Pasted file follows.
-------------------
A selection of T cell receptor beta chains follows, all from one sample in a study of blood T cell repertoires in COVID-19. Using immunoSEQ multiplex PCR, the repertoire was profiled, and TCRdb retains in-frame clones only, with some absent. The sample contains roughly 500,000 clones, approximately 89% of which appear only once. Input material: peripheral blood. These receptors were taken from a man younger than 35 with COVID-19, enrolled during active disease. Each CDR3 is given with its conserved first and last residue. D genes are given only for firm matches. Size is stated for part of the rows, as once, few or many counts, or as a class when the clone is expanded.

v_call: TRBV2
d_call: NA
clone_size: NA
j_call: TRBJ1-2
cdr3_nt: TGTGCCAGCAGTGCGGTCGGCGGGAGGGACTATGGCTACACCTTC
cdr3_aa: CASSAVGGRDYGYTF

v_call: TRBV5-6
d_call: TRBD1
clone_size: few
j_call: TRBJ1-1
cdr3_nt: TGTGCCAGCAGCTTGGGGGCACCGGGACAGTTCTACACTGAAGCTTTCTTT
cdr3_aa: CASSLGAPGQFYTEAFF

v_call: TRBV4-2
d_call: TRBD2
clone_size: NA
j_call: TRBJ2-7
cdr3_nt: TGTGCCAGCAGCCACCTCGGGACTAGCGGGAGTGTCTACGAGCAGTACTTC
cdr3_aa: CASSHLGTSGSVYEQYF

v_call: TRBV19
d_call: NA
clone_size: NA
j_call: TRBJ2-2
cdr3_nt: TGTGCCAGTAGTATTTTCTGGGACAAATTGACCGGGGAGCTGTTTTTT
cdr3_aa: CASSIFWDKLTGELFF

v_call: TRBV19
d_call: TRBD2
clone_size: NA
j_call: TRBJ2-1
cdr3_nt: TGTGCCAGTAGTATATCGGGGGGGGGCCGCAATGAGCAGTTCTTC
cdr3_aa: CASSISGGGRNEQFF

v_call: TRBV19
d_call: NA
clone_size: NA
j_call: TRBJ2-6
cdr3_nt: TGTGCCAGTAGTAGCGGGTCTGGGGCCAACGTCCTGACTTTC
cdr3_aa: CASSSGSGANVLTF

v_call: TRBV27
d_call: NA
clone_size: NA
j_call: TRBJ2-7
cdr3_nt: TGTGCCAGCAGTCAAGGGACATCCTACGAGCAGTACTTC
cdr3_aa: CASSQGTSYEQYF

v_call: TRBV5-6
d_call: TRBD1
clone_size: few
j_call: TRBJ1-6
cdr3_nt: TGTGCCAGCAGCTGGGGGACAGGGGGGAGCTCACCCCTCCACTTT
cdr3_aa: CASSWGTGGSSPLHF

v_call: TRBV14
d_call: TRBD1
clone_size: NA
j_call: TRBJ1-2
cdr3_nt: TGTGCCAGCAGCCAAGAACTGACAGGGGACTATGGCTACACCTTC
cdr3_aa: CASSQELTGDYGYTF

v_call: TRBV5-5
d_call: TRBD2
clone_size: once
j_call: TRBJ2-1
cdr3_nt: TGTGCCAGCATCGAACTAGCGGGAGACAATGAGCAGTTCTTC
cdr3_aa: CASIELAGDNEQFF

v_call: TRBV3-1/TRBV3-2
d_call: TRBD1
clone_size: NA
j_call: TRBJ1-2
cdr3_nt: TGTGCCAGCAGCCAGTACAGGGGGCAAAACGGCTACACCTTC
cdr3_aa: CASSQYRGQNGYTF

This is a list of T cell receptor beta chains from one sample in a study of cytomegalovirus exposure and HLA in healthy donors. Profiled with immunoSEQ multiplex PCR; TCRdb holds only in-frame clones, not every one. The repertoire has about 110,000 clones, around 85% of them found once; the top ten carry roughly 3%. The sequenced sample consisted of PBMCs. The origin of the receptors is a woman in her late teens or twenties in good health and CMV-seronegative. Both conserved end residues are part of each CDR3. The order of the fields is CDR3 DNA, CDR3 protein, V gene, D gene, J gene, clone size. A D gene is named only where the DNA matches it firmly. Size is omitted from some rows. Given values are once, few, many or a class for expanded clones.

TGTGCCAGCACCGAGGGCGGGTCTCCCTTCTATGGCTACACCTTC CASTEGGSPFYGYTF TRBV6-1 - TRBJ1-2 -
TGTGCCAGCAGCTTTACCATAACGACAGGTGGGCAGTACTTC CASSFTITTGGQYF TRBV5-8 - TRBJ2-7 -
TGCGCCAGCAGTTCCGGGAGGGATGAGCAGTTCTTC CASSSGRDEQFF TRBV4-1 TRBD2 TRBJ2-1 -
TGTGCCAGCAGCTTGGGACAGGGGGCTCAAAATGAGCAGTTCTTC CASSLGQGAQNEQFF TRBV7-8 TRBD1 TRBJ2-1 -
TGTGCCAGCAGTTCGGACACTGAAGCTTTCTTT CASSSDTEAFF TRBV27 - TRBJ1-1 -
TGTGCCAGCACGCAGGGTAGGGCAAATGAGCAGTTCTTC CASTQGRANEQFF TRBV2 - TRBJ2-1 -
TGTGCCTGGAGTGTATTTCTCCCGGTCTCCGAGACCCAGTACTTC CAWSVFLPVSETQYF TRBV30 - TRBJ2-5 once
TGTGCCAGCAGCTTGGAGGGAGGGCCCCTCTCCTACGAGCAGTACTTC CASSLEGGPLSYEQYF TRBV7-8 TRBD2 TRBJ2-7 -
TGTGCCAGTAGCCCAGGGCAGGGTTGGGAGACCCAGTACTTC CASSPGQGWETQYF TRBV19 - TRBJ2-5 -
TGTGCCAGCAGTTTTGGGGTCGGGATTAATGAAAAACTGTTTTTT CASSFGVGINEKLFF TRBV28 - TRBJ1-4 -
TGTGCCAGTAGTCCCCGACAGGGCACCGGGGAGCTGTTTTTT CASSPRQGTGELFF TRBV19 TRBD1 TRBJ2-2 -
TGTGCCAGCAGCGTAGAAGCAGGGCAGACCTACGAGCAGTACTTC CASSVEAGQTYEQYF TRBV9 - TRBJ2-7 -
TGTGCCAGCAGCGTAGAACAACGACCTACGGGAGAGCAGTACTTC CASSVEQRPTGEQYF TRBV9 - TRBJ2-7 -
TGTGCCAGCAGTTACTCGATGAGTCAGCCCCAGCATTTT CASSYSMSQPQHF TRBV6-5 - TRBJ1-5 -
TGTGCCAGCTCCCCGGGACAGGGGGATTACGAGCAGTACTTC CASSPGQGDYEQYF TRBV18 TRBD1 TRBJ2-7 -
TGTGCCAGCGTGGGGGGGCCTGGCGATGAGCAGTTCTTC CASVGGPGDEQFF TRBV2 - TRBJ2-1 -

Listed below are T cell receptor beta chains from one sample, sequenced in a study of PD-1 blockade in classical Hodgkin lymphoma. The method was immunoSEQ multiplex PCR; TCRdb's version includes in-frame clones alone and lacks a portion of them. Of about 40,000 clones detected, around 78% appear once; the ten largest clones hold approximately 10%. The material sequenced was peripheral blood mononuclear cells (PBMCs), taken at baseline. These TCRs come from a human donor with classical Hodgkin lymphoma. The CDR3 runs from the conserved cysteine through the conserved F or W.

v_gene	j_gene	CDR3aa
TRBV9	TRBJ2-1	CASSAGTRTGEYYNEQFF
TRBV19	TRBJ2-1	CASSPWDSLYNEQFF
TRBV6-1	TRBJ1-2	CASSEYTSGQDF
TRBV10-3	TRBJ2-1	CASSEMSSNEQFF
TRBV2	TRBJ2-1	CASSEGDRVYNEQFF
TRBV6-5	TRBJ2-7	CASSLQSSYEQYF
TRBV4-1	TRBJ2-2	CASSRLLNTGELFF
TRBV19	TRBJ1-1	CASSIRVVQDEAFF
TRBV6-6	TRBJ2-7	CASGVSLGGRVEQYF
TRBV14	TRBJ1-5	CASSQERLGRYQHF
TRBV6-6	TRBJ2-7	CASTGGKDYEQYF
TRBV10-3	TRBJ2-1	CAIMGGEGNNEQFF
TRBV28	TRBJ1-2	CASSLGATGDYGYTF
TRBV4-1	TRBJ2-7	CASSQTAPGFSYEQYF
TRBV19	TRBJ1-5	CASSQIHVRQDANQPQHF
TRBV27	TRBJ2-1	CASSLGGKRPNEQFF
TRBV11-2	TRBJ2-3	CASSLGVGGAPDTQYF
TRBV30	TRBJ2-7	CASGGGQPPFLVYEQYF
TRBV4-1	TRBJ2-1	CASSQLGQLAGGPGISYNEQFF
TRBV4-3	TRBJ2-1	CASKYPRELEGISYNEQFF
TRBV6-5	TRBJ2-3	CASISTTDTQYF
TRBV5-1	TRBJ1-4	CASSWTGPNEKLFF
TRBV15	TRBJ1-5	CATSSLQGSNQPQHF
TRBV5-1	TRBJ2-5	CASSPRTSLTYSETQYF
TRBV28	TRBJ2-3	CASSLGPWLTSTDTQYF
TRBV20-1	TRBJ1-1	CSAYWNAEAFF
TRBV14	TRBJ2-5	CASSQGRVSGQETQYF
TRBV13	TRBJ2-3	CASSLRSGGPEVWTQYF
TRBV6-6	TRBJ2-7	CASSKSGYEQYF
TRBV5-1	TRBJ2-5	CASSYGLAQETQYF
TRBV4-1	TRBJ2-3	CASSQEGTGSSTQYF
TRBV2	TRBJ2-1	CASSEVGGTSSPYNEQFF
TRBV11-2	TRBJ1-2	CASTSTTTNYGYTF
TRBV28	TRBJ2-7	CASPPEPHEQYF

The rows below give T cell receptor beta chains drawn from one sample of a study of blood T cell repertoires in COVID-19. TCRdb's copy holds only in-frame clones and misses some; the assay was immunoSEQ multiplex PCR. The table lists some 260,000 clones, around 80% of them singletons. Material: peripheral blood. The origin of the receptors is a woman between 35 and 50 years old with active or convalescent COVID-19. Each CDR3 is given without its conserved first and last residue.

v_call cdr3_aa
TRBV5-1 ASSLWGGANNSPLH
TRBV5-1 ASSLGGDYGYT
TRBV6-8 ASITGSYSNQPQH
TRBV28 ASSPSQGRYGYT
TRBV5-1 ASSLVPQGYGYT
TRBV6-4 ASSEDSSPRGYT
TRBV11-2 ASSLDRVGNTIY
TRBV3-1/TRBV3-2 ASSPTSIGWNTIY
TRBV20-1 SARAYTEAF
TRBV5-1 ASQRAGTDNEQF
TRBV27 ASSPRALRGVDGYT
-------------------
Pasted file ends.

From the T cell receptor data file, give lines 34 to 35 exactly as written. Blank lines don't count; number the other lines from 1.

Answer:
clone_size: NA
j_call: TRBJ2-6